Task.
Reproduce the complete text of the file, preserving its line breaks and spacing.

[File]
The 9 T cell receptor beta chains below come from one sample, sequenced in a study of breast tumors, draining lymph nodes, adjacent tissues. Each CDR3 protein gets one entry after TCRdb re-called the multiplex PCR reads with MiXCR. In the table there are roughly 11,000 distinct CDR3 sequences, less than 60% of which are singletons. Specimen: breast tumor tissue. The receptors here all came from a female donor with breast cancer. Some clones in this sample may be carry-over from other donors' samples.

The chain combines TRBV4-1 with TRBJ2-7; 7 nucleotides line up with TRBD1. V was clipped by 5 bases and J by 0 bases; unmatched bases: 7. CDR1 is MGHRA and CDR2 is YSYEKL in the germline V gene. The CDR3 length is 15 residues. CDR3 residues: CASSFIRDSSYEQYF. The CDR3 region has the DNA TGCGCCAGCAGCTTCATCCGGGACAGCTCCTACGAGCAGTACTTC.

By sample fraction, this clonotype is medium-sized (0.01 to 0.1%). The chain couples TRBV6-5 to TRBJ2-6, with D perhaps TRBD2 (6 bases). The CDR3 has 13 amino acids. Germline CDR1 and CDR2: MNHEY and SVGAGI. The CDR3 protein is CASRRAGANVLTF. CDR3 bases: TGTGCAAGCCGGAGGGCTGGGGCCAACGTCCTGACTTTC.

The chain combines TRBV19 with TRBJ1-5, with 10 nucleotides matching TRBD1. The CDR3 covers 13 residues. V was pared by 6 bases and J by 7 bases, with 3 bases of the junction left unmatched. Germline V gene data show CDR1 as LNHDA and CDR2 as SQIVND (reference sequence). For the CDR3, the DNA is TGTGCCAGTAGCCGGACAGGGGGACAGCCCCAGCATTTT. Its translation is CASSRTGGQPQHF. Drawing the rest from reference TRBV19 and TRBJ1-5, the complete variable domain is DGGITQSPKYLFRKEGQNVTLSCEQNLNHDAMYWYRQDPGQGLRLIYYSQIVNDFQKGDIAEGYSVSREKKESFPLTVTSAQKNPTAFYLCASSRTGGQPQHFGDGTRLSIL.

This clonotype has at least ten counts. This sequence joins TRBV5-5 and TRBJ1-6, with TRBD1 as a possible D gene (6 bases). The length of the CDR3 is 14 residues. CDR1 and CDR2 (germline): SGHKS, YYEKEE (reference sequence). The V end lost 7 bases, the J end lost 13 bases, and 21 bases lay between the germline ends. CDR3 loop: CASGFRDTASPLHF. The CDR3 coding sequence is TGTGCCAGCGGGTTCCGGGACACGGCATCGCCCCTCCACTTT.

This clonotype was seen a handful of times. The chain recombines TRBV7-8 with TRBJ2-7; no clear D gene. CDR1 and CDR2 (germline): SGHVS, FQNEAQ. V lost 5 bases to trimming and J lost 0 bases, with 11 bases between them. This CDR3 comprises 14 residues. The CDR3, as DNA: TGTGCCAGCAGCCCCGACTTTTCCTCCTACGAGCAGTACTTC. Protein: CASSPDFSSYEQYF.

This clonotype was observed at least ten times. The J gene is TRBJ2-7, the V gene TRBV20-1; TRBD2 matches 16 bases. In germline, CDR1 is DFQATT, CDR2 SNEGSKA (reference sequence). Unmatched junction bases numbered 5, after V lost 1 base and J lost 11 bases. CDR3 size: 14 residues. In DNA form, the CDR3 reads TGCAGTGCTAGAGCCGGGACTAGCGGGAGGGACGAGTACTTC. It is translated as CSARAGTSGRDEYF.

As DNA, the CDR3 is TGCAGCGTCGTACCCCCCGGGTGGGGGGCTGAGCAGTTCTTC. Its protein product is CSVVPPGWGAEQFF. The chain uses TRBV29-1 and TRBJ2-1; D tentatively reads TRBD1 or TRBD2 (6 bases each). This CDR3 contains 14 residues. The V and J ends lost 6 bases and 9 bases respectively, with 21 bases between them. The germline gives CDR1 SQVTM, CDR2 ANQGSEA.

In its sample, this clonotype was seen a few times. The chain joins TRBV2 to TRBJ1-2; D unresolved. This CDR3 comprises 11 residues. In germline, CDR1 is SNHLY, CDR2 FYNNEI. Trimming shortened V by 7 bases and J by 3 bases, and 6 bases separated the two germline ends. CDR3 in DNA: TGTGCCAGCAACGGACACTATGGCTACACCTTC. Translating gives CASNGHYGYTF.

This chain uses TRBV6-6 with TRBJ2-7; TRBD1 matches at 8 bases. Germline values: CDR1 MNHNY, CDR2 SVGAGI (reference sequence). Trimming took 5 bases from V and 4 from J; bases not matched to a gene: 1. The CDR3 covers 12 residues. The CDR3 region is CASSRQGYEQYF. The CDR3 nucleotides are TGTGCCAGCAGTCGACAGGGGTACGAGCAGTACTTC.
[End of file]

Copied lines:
The 9 T cell receptor beta chains below come from one sample, sequenced in a study of breast tumors, draining lymph nodes, adjacent tissues. Each CDR3 protein gets one entry after TCRdb re-called the multiplex PCR reads with MiXCR. In the table there are roughly 11,000 distinct CDR3 sequences, less than 60% of which are singletons. Specimen: breast tumor tissue. The receptors here all came from a female donor with breast cancer. Some clones in this sample may be carry-over from other donors' samples.

The chain combines TRBV4-1 with TRBJ2-7; 7 nucleotides line up with TRBD1. V was clipped by 5 bases and J by 0 bases; unmatched bases: 7. CDR1 is MGHRA and CDR2 is YSYEKL in the germline V gene. The CDR3 length is 15 residues. CDR3 residues: CASSFIRDSSYEQYF. The CDR3 region has the DNA TGCGCCAGCAGCTTCATCCGGGACAGCTCCTACGAGCAGTACTTC.

By sample fraction, this clonotype is medium-sized (0.01 to 0.1%). The chain couples TRBV6-5 to TRBJ2-6, with D perhaps TRBD2 (6 bases). The CDR3 has 13 amino acids. Germline CDR1 and CDR2: MNHEY and SVGAGI. The CDR3 protein is CASRRAGANVLTF. CDR3 bases: TGTGCAAGCCGGAGGGCTGGGGCCAACGTCCTGACTTTC.

The chain combines TRBV19 with TRBJ1-5, with 10 nucleotides matching TRBD1. The CDR3 covers 13 residues. V was pared by 6 bases and J by 7 bases, with 3 bases of the junction left unmatched. Germline V gene data show CDR1 as LNHDA and CDR2 as SQIVND (reference sequence). For the CDR3, the DNA is TGTGCCAGTAGCCGGACAGGGGGACAGCCCCAGCATTTT. Its translation is CASSRTGGQPQHF. Drawing the rest from reference TRBV19 and TRBJ1-5, the complete variable domain is DGGITQSPKYLFRKEGQNVTLSCEQNLNHDAMYWYRQDPGQGLRLIYYSQIVNDFQKGDIAEGYSVSREKKESFPLTVTSAQKNPTAFYLCASSRTGGQPQHFGDGTRLSIL.

This clonotype has at least ten counts. This sequence joins TRBV5-5 and TRBJ1-6, with TRBD1 as a possible D gene (6 bases). The length of the CDR3 is 14 residues. CDR1 and CDR2 (germline): SGHKS, YYEKEE (reference sequence). The V end lost 7 bases, the J end lost 13 bases, and 21 bases lay between the germline ends. CDR3 loop: CASGFRDTASPLHF. The CDR3 coding sequence is TGTGCCAGCGGGTTCCGGGACACGGCATCGCCCCTCCACTTT.

This clonotype was seen a handful of times. The chain recombines TRBV7-8 with TRBJ2-7; no clear D gene. CDR1 and CDR2 (germline): SGHVS, FQNEAQ. V lost 5 bases to trimming and J lost 0 bases, with 11 bases between them. This CDR3 comprises 14 residues. The CDR3, as DNA: TGTGCCAGCAGCCCCGACTTTTCCTCCTACGAGCAGTACTTC. Protein: CASSPDFSSYEQYF.

This clonotype was observed at least ten times. The J gene is TRBJ2-7, the V gene TRBV20-1; TRBD2 matches 16 bases. In germline, CDR1 is DFQATT, CDR2 SNEGSKA (reference sequence). Unmatched junction bases numbered 5, after V lost 1 base and J lost 11 bases. CDR3 size: 14 residues. In DNA form, the CDR3 reads TGCAGTGCTAGAGCCGGGACTAGCGGGAGGGACGAGTACTTC. It is translated as CSARAGTSGRDEYF.

As DNA, the CDR3 is TGCAGCGTCGTACCCCCCGGGTGGGGGGCTGAGCAGTTCTTC. Its protein product is CSVVPPGWGAEQFF. The chain uses TRBV29-1 and TRBJ2-1; D tentatively reads TRBD1 or TRBD2 (6 bases each). This CDR3 contains 14 residues. The V and J ends lost 6 bases and 9 bases respectively, with 21 bases between them. The germline gives CDR1 SQVTM, CDR2 ANQGSEA.

In its sample, this clonotype was seen a few times. The chain joins TRBV2 to TRBJ1-2; D unresolved. This CDR3 comprises 11 residues. In germline, CDR1 is SNHLY, CDR2 FYNNEI. Trimming shortened V by 7 bases and J by 3 bases, and 6 bases separated the two germline ends. CDR3 in DNA: TGTGCCAGCAACGGACACTATGGCTACACCTTC. Translating gives CASNGHYGYTF.

This chain uses TRBV6-6 with TRBJ2-7; TRBD1 matches at 8 bases. Germline values: CDR1 MNHNY, CDR2 SVGAGI (reference sequence). Trimming took 5 bases from V and 4 from J; bases not matched to a gene: 1. The CDR3 covers 12 residues. The CDR3 region is CASSRQGYEQYF. The CDR3 nucleotides are TGTGCCAGCAGTCGACAGGGGTACGAGCAGTACTTC.